How your car should protect you
- Minimize intrusion. The space in which the occupants sit should not be compromised by the structure of the vehicle intruding into the interior. Vehicles are designed to have crush zones and their front and rear to absorb the force of an impact. However, a significant crush should end at the point where the occupant space begins.
- Effective restraint system. A seatbelt should fit properly and engage promptly in order to restrain an occupant. Proper restraint is essential in a rollover to protect occupants from being ejected from a window or falling into the roof.
- Prevention of ejection. In addition to an effective restraint system, doors on vehicles should stay latched. In addition, side airbags and retentive glazing can also prevent ejection. Anyone ejected from a vehicle, especially at speed, is at a far higher risk of severe injury or being killed.
- Friendly interiors. To reduce impact, surfaces should be padded and the steering column should collapse. Airbag padding provides the friendliest of interiors.
- Fuel system integrity. A vehicle’s fuel system should prevent fires after impact. This is achieved through its location, fuel line routing, and secure connections, People should not survive the impact of a crash only to die in a vehicle fire.
A non-exhaustive list of vehicle defects is listed below. If these occur in a car wreck and result in injury, it may to a products liability case.
Post-collision, fuel-fed fires
Vehicle manufacturers have a duty to design vehicles that will not cause a fire. The following defects can cause fuel leaks and fires after the collision:
- Puncturing of fuel tanks
- Compromised fuel lines
- Electric pump shut-off failure in fuel-injected engines
- Defective check valves or anti-siphoning devices which means that fuel siphons from the tank after impact
Air bags should be fully inflated before an occupant makes contact with it. Airbags can travel up to 200mph when inflating. This means that serious injuries can occur when occupants hit an airbag before it is fully inflated. In addition, airbags may also deploy when not needed at low speeds. The safest-designed airbags have higher deployment thresholds, deploy less aggressively, and have improved tethers and sensors.
Sport utility vehicles (SUVs) have a higher rollover rate than the average passenger car. People in a vehicle that has been properly tested for crashworthiness should not be severely injured in a rollover. If they are, here are some things to consider:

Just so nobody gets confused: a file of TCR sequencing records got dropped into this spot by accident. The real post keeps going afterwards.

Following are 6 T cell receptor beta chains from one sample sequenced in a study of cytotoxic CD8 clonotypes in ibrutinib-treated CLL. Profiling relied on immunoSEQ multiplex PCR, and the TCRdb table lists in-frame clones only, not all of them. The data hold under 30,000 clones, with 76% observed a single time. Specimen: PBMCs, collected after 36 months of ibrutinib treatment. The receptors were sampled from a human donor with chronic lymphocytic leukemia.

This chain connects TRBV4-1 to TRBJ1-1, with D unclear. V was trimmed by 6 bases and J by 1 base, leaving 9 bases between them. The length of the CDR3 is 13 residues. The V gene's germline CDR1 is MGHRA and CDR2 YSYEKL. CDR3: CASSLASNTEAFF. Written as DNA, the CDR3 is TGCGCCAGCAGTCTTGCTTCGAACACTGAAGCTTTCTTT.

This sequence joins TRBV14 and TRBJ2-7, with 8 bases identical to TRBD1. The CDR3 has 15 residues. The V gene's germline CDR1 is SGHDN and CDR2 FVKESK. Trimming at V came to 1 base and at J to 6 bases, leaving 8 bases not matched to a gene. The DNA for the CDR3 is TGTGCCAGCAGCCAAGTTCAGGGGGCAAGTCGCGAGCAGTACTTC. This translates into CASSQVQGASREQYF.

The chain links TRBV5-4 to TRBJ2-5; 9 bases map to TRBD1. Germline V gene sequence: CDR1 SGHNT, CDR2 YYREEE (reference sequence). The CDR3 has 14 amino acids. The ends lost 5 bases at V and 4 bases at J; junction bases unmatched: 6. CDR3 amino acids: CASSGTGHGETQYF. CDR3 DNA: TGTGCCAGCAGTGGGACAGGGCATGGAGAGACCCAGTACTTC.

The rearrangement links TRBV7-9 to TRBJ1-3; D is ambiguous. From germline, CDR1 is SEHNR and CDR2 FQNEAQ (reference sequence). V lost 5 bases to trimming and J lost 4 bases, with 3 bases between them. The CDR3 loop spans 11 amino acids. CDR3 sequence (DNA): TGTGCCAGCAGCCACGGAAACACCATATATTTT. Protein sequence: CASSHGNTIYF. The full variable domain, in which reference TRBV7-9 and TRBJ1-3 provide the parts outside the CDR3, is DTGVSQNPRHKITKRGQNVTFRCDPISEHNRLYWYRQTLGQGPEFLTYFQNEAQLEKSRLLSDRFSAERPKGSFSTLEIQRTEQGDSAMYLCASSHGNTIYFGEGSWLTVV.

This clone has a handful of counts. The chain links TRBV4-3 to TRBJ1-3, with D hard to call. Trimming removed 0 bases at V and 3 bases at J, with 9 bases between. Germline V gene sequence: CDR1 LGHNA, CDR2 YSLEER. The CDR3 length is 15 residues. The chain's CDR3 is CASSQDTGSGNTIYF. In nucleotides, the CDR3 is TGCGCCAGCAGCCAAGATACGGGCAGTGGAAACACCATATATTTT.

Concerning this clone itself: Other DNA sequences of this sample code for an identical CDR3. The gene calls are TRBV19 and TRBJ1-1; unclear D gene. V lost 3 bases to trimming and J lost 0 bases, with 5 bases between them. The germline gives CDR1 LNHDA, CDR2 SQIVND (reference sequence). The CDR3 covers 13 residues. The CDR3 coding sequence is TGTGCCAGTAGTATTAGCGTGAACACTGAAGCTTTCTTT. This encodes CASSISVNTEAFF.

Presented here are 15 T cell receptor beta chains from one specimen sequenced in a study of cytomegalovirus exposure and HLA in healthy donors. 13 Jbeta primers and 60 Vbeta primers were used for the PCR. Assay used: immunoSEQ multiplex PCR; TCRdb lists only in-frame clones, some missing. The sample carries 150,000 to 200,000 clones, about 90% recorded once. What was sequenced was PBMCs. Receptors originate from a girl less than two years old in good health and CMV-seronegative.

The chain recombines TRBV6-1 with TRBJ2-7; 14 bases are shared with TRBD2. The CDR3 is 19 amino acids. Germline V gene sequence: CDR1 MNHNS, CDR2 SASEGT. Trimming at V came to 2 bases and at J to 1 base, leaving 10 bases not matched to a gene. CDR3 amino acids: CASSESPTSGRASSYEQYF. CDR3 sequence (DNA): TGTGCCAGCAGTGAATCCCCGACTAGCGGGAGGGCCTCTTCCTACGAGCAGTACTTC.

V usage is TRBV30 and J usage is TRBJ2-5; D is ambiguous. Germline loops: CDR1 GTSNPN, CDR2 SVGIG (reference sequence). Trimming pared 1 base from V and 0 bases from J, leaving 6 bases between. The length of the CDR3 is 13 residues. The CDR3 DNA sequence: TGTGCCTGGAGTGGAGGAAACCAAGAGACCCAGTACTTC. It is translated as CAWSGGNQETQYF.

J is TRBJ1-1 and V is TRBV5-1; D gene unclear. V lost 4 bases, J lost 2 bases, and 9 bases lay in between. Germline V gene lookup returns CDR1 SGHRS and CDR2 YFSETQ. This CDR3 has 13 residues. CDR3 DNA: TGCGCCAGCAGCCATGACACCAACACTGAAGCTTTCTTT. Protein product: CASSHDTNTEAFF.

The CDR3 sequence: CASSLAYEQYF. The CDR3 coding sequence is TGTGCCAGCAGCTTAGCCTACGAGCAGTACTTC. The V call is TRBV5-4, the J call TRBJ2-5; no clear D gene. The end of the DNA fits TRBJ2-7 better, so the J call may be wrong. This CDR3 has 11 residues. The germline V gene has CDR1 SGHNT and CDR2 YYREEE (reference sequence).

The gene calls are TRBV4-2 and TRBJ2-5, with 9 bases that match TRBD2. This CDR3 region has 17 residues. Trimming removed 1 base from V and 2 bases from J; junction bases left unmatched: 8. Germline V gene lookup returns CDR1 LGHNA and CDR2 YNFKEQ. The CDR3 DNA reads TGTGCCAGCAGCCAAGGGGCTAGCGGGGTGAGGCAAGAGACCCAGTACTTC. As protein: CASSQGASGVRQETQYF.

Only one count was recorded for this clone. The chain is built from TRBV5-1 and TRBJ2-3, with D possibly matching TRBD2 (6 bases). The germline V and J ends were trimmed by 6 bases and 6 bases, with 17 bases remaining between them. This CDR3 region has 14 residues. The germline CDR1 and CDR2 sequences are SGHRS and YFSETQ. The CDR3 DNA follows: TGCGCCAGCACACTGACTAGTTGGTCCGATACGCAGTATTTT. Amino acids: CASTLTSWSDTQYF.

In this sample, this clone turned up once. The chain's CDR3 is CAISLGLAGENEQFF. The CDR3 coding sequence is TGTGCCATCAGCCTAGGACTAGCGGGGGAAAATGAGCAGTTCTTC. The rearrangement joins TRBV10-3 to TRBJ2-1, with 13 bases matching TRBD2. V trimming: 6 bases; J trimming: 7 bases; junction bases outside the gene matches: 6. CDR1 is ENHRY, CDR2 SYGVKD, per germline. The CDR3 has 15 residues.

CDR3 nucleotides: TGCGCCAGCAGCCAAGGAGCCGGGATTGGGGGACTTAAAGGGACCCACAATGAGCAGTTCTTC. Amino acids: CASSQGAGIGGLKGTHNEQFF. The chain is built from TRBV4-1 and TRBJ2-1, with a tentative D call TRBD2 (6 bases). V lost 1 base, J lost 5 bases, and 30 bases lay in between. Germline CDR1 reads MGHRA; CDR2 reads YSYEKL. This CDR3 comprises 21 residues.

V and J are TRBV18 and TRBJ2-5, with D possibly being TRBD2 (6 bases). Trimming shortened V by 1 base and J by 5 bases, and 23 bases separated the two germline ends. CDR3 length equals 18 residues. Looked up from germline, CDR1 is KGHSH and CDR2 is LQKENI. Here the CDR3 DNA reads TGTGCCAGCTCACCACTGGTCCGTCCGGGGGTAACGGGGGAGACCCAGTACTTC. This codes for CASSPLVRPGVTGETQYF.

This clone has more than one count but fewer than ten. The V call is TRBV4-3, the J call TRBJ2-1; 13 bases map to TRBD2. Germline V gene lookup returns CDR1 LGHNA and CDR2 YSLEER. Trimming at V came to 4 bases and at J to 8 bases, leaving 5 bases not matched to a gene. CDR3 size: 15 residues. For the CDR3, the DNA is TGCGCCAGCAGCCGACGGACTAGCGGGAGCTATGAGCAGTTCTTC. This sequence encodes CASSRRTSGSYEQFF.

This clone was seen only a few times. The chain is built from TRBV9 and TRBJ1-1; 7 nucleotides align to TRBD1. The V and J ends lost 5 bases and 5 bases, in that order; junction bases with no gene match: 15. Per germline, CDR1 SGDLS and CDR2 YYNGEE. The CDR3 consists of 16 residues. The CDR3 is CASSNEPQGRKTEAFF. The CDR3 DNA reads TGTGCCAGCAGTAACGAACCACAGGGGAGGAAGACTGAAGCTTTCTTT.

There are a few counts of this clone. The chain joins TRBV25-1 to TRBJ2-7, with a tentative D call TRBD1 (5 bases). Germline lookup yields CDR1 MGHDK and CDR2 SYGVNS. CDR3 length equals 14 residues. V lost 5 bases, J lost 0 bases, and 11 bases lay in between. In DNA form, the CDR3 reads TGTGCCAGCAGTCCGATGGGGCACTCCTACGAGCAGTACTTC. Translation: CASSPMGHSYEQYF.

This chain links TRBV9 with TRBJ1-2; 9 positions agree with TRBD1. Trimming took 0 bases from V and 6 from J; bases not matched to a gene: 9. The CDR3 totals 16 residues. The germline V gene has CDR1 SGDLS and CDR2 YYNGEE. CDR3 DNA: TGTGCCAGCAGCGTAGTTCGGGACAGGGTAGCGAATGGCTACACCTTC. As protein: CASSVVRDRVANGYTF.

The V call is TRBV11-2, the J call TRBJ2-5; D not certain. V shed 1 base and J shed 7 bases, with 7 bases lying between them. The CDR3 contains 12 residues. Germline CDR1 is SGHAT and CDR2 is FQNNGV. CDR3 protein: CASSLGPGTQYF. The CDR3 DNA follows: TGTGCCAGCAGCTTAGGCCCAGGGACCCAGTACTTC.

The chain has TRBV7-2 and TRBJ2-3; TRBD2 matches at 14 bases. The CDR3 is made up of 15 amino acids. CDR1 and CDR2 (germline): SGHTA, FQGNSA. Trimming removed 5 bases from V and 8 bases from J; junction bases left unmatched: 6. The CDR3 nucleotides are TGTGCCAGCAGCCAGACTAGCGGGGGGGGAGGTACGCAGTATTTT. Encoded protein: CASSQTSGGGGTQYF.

- Roof crush
- Seatbelt slack
- Seatbelt unlatching
- Lack of ejection protection
Seat belts are the single most important safety device in a vehicle when they work as they ought to. If a seat belt fails to work as it is designed to, it can cause serious injury and even death. If an occupant is wearing their seat belt but is killed or severely injured in a car crash, ask why.
A manufacturing or design defect means that a tire may fail long before the tread on the tire has worn out. The most common form of failure is tread separation. Certain tread designs are more likely to fail than others.
Thousands of injuries occur each year in rear-impact collisions due to defective seat and component design. Seats are an occupant restraint. They should prevent an occupant from moving forward or backwards in a head-on or rear impact crash. In addition, seats should prevent the occupant from hitting the inside of the vehicle or being ejected. Seats and their components have been known to break during a collision, causing catastrophic injury such as paralysis.
Child safety seats and booster seats
Many child safety seats are not up to standard to protect children in crashes. As a result, hundreds of children suffer serious and often fatal injuries in car crashes every year. Many of these injuries and deaths could have been prevented if the product had been properly designed, manufactured, and installed.
Black Box technology
Often referred to as “black boxes” because of the black box recorders on airplanes, most newer vehicles have some type of crash data recorder. Sensors in the black box link to the airbags monitors the status of the vehicle immediately before and during a crash. The black box can record detailed information such as: whether seat belts were being worn; braking speed; the timing of when airbags were deployed; and even engine RPMs.
Screening car wreck cases for products liability may show that the vehicle actually had a defect. Work with an experienced personal injury lawyer like Jaime Jackson Law. We can identify specific characteristics of the crash that may mean that you have a crashworthiness case.